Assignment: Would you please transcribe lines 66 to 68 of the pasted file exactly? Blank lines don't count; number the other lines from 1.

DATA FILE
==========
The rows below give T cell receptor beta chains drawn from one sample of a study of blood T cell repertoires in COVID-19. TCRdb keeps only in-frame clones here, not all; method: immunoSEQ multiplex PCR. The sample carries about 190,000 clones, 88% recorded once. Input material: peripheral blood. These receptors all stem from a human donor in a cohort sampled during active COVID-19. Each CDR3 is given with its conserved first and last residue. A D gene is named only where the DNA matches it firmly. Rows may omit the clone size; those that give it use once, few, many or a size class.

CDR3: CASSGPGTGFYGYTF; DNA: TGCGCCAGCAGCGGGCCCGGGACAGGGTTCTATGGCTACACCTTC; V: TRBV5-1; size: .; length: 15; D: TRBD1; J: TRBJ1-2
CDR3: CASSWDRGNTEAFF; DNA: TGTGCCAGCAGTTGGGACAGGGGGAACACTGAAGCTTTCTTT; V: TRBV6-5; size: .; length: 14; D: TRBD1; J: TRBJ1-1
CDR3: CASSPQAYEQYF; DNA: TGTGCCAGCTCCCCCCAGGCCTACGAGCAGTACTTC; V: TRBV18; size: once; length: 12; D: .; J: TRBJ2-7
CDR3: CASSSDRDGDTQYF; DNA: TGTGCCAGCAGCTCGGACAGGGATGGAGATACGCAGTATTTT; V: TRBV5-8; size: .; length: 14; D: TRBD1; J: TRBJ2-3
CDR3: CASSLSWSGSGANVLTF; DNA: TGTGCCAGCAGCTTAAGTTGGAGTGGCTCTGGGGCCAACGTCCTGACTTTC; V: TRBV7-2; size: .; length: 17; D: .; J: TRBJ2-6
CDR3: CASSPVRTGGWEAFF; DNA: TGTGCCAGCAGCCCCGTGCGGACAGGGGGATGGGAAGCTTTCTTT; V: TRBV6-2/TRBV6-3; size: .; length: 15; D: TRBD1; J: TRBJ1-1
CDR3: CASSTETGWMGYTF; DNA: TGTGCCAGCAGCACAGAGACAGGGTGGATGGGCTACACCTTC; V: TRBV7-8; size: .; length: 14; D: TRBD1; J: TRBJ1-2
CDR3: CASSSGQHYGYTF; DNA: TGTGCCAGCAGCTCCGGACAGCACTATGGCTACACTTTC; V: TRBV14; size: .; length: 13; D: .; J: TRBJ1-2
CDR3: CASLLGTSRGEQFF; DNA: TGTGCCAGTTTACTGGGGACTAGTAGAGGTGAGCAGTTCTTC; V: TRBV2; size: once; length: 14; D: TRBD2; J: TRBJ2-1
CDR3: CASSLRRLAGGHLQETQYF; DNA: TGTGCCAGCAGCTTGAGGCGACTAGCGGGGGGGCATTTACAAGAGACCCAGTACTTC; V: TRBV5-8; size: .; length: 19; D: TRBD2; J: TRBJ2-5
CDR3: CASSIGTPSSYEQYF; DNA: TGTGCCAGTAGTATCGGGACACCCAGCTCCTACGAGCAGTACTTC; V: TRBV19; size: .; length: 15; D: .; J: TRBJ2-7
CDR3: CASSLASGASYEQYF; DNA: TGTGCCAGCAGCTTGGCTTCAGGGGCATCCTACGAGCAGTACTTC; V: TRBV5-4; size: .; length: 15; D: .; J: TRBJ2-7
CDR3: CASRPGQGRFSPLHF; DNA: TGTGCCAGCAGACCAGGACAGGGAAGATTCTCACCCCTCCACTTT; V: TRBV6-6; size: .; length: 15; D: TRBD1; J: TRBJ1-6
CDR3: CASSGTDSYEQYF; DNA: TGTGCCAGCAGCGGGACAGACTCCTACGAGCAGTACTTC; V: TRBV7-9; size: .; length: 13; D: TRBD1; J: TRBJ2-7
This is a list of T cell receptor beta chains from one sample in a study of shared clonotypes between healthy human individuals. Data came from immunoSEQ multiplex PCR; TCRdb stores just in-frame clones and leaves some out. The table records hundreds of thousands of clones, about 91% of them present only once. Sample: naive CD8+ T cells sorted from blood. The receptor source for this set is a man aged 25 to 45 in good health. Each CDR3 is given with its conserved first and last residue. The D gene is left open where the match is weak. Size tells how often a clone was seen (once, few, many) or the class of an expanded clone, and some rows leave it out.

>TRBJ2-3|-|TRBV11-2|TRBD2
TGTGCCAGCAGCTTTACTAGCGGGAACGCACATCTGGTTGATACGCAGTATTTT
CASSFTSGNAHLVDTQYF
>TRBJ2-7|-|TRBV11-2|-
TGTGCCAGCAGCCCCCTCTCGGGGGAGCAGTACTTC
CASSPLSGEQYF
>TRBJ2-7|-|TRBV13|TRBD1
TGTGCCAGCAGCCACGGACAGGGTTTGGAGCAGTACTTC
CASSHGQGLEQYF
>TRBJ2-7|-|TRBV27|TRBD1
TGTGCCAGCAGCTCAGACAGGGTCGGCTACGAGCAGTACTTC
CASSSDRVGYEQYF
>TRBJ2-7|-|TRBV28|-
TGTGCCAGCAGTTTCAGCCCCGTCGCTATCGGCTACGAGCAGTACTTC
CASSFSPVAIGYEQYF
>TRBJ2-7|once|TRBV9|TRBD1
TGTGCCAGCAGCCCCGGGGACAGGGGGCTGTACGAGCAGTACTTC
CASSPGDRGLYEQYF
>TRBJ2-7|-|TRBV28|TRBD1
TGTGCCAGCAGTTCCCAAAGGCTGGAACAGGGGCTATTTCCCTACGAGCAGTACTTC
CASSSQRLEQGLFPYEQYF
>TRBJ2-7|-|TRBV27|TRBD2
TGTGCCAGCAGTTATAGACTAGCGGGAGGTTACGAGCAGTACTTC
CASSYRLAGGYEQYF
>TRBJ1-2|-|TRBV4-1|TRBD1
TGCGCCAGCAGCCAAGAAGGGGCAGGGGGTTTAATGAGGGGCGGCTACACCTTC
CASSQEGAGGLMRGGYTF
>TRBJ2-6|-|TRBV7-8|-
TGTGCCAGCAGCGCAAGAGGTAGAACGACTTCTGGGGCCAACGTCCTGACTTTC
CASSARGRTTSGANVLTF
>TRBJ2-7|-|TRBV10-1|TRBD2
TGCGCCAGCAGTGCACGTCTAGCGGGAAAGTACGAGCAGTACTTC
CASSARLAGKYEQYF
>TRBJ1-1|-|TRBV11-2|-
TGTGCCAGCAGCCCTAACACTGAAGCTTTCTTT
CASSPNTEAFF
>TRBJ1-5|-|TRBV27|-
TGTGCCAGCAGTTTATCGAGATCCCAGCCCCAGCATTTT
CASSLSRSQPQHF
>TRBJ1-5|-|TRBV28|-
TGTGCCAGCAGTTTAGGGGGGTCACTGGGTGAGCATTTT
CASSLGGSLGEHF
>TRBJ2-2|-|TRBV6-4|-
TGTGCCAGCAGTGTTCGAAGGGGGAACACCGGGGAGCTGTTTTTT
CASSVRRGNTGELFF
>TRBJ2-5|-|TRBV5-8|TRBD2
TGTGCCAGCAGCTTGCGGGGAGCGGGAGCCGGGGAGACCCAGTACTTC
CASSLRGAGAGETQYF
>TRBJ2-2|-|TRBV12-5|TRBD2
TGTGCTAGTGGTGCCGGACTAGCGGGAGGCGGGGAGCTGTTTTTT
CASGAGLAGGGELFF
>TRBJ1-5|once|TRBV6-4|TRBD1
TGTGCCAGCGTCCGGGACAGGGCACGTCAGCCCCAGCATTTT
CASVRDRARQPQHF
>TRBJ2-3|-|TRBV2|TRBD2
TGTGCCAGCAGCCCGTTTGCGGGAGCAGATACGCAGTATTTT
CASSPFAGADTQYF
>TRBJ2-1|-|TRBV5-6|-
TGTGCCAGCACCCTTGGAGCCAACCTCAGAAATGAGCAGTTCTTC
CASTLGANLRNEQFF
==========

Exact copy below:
TGTGCTAGTGGTGCCGGACTAGCGGGAGGCGGGGAGCTGTTTTTT
CASGAGLAGGGELFF
>TRBJ1-5|once|TRBV6-4|TRBD1